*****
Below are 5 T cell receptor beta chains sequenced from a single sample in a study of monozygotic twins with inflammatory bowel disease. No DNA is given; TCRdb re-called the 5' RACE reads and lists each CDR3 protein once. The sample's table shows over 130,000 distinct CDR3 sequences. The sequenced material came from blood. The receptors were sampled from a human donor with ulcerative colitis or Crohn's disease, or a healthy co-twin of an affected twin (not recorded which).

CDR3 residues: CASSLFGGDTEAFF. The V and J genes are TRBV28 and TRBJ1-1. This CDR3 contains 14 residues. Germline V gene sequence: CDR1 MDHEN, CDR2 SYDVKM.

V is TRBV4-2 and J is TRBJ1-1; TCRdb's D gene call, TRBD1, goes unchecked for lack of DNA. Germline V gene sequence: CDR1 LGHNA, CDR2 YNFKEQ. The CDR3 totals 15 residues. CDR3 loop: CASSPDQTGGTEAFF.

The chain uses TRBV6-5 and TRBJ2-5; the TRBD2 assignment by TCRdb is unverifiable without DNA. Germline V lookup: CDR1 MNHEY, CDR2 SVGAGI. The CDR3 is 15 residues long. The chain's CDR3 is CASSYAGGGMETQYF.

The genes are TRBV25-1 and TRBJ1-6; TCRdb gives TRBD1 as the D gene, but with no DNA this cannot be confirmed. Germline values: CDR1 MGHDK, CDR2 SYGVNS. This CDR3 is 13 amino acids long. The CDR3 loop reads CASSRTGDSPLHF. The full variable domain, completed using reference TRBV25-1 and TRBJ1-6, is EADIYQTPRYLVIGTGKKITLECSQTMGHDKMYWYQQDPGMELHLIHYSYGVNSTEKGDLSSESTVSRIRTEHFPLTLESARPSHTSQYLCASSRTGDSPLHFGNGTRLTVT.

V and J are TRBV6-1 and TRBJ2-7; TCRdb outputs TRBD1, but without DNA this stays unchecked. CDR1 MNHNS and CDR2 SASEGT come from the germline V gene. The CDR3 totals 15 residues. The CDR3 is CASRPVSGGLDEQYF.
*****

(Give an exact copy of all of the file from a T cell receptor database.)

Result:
Below are 5 T cell receptor beta chains sequenced from a single sample in a study of monozygotic twins with inflammatory bowel disease. No DNA is given; TCRdb re-called the 5' RACE reads and lists each CDR3 protein once. The sample's table shows over 130,000 distinct CDR3 sequences. The sequenced material came from blood. The receptors were sampled from a human donor with ulcerative colitis or Crohn's disease, or a healthy co-twin of an affected twin (not recorded which).

CDR3 residues: CASSLFGGDTEAFF. The V and J genes are TRBV28 and TRBJ1-1. This CDR3 contains 14 residues. Germline V gene sequence: CDR1 MDHEN, CDR2 SYDVKM.

V is TRBV4-2 and J is TRBJ1-1; TCRdb's D gene call, TRBD1, goes unchecked for lack of DNA. Germline V gene sequence: CDR1 LGHNA, CDR2 YNFKEQ. The CDR3 totals 15 residues. CDR3 loop: CASSPDQTGGTEAFF.

The chain uses TRBV6-5 and TRBJ2-5; the TRBD2 assignment by TCRdb is unverifiable without DNA. Germline V lookup: CDR1 MNHEY, CDR2 SVGAGI. The CDR3 is 15 residues long. The chain's CDR3 is CASSYAGGGMETQYF.

The genes are TRBV25-1 and TRBJ1-6; TCRdb gives TRBD1 as the D gene, but with no DNA this cannot be confirmed. Germline values: CDR1 MGHDK, CDR2 SYGVNS. This CDR3 is 13 amino acids long. The CDR3 loop reads CASSRTGDSPLHF. The full variable domain, completed using reference TRBV25-1 and TRBJ1-6, is EADIYQTPRYLVIGTGKKITLECSQTMGHDKMYWYQQDPGMELHLIHYSYGVNSTEKGDLSSESTVSRIRTEHFPLTLESARPSHTSQYLCASSRTGDSPLHFGNGTRLTVT.

V and J are TRBV6-1 and TRBJ2-7; TCRdb outputs TRBD1, but without DNA this stays unchecked. CDR1 MNHNS and CDR2 SASEGT come from the germline V gene. The CDR3 totals 15 residues. The CDR3 is CASRPVSGGLDEQYF.